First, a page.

Home > film > film review: “dead man’s shoes”

film review: “dead man’s shoes”


dead man’s shoes is a film about revenge. its a gritty thriller with a human touch.

richard returns from the army, to his home town in the peak district, to exact revenge on some men who tormented his mentally disabled younger brother, anthony. we don’t immediately know what these men did but as we get to know them we are soon willing to believe that it was very bad indeed. they’re drug dealers (which doesn’t automatically qualify them as evil, but it certainly doesn’t help their case) and the sort of people who are abusive, intimidating and aggressive to others (and each other) and find that kind of behaviour incredibly funny. there’s a callousness and clan mentality to them which is offputting and makes them very unlikeable. as the film develops we see what they did interspersed with scenes in the present day, putting richard’s actions in context.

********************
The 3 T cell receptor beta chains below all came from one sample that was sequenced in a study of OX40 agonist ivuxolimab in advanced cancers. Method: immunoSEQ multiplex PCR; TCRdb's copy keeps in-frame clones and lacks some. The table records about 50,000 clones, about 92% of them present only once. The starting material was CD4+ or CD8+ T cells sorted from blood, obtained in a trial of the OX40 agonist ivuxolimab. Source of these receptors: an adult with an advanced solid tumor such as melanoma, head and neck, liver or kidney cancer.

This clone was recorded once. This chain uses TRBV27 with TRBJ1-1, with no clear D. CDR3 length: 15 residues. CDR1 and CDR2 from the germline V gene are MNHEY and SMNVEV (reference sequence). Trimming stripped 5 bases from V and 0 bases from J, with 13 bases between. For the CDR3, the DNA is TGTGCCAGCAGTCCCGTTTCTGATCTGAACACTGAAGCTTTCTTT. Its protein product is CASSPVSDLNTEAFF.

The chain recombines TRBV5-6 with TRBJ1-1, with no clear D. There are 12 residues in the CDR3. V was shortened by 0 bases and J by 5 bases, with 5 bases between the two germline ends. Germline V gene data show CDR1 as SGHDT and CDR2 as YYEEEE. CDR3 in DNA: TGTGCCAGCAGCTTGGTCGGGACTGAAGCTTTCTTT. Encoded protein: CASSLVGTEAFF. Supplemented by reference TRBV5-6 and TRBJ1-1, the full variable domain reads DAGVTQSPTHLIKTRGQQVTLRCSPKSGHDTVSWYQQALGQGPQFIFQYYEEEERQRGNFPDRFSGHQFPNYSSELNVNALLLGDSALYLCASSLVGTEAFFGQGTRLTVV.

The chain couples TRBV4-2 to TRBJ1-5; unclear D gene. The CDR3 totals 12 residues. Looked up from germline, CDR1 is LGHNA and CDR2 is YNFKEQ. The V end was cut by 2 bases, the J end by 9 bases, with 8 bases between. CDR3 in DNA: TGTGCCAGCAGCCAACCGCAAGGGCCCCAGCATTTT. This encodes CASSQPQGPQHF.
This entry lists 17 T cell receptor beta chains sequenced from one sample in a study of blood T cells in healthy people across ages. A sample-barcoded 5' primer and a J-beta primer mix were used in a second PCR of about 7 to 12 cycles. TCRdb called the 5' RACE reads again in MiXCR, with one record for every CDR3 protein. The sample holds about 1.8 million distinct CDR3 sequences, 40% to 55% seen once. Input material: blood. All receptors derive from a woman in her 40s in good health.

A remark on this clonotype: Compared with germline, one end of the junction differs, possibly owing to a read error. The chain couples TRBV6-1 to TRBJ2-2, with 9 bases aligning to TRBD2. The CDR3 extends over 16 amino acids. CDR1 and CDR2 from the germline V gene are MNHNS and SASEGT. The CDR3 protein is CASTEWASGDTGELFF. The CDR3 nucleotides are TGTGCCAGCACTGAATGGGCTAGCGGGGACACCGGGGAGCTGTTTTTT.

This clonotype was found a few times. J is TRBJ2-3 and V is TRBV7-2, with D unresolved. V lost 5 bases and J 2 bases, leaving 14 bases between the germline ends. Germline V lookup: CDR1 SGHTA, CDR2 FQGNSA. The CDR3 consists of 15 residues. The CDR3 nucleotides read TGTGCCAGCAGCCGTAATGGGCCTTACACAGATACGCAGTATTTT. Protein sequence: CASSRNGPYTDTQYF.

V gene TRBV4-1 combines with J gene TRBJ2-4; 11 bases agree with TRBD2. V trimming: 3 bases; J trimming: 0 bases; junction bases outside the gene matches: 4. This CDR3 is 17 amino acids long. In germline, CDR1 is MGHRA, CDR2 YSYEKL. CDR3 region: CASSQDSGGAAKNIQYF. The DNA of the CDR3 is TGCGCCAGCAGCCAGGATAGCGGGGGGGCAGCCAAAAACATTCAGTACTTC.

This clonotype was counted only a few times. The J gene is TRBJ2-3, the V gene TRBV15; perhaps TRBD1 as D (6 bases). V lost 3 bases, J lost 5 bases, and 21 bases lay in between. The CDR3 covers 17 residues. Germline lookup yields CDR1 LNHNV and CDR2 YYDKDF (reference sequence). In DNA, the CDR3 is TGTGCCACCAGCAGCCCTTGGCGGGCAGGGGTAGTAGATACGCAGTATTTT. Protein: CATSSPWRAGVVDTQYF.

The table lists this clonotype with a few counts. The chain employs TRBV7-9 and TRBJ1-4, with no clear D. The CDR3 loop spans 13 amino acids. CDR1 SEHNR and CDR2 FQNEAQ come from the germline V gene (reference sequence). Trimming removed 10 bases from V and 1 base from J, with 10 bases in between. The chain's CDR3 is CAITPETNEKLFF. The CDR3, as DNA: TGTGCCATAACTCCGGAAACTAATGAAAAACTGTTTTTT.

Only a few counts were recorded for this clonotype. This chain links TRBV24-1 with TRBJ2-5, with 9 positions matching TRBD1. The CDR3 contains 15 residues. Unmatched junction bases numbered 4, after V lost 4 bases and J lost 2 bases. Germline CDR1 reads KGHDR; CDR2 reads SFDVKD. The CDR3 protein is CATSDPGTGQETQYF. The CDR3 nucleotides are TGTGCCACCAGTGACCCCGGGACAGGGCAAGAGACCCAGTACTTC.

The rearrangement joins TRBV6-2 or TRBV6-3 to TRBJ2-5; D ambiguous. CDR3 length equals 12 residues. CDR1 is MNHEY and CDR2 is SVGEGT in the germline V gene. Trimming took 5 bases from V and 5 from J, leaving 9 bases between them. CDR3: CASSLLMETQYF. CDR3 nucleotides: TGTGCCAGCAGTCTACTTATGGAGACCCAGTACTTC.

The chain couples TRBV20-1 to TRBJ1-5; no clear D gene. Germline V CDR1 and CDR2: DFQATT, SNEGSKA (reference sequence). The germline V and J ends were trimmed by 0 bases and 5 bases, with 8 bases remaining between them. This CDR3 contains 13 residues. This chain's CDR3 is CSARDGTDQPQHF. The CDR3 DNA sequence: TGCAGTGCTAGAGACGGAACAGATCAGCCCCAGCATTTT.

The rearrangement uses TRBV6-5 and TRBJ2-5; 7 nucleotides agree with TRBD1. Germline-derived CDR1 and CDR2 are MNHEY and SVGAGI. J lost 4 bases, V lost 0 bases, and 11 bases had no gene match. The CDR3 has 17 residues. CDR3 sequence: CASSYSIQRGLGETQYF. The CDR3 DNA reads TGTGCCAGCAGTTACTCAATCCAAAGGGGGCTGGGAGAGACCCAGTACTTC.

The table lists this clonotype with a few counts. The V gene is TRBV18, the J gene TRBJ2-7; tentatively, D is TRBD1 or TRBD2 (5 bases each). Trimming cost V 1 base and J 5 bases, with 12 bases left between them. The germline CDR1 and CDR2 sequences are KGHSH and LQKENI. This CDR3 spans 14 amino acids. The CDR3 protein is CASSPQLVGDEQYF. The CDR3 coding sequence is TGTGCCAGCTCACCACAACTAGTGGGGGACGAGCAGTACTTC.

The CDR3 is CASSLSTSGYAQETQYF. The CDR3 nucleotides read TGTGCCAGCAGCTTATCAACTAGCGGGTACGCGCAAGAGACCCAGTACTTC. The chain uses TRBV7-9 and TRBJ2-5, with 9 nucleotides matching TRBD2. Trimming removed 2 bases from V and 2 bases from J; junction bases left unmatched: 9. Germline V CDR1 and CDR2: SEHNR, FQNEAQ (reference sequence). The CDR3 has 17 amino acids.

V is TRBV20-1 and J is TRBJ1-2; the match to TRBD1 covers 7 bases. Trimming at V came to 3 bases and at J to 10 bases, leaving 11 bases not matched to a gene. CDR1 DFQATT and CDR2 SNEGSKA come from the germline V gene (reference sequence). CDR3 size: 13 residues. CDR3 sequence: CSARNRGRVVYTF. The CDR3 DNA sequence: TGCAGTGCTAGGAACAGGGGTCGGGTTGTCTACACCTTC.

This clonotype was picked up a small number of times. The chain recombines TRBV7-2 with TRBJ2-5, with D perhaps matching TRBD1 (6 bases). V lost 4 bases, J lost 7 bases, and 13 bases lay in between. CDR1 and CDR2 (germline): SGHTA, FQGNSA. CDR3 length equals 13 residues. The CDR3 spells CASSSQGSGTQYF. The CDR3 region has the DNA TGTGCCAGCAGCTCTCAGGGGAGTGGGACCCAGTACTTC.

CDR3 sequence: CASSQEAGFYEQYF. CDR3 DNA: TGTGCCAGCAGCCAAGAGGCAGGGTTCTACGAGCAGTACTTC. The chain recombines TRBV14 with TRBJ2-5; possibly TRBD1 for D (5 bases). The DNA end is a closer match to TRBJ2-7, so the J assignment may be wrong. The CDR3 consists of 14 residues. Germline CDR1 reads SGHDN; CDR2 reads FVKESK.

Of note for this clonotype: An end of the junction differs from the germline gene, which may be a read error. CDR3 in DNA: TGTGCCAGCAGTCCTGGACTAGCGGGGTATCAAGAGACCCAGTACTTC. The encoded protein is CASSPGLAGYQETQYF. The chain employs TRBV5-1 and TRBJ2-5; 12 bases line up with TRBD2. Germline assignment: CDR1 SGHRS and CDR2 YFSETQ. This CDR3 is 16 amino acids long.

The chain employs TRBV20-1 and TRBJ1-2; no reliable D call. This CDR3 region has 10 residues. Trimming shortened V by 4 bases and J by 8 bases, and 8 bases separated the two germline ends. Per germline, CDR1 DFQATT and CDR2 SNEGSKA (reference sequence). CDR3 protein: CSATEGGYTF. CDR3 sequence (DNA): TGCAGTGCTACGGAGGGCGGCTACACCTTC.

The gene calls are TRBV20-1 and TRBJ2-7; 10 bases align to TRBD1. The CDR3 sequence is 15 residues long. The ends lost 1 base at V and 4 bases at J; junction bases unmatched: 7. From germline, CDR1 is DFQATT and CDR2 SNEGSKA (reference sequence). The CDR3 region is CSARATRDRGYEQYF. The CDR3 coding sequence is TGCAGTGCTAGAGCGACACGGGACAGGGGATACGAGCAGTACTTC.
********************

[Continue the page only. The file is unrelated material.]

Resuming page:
anthony’s tormentors – not finding things so funny anymore…

richard’s revenge is very tense but engrossing viewing. initially he just scares them a little and yet, even though he hasn’t done them any physical harm, his actions are already quite sinister. things soon become more serious, however, as he starts exacting his revenge in earnest.